We have ridden a couple times, yesterday was his first trail ride, and we took a huge risk riding today alone. I let everyone know where I was heading, though! We went out into the cow pasture and crossed the water again, and watched a young calf run and buck around then bellow cuz he couldn't find his Mama. Blue stood nicely as a couple cows ran past us to get to the baby.

Today I got a training bit and he took it like a champ. He raised his head up, but took the bit nicely. I let him get used to it before getting on him, and used verbal commands with gentle pressure. He is learning very quickly, and I hope to keep riding him with others and alone as he gets more "stable" to get him to be the best horse I have ever owned. :)

smrobs 04-19-2011 08:34 PM

Great to hear that you are making progress with him :D.

burdock87 04-19-2011 09:42 PM

I am very excited to be riding him. From what I understand, he was given away as a youngster because he was going to be "too small" for what his first owners wanted. Then he was going to go to Mexico for meat, but was pulled aside for being "pretty," and worthy of more money than meat price, then he was given to the ranch hand (he works for the guy I'm renting the house from) as payment for something (I'm pretty sure the ranch hand said he was the winnings of a game of cards, instead of cash); and the ranch hand told me if I could get "that **** horse" to like me, I could have him. So, I got "that **** horse" for free, essentially because he seemed to bond with me.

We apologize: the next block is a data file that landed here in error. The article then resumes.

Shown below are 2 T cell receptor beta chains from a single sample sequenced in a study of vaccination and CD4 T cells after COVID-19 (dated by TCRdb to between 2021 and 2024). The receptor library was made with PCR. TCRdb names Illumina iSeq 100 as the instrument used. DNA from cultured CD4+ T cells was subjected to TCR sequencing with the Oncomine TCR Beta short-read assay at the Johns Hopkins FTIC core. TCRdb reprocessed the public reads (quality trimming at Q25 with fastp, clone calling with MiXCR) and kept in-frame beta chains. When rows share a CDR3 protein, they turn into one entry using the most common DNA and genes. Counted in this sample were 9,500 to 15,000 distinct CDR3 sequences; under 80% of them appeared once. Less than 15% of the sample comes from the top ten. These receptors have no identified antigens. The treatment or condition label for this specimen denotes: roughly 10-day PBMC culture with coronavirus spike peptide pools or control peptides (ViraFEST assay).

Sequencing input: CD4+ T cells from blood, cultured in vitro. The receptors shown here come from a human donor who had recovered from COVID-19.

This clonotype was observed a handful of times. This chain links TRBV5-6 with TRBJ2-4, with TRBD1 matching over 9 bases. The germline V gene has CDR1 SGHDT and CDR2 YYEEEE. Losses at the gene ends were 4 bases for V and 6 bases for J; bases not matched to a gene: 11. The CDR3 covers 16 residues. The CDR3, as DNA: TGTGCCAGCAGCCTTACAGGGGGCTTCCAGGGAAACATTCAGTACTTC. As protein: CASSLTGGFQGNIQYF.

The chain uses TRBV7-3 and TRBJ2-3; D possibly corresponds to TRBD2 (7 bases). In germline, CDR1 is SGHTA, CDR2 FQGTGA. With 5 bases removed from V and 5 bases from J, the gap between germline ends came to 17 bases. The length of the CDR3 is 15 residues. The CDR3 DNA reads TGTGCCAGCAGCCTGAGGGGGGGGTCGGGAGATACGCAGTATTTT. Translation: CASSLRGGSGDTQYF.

Nobody can believe that I'm able to touch him, let alone pick up his front feet (he doesn't like having his back feet messed with yet), and ride him. I'm hoping that if I keep riding him like I have been, I can take him to his first show in June, but we'll have to see how he reacts to everything and I'm going to try to take him to some of the shows around here just to expose him to all the activity.

I am thrilled to death to have him as a partner!

smrobs 04-20-2011 02:16 AM

Wow, what a life that guy has had already. I'm glad that he found someone who can give him the benefit of the doubt that he can actually become something more. :D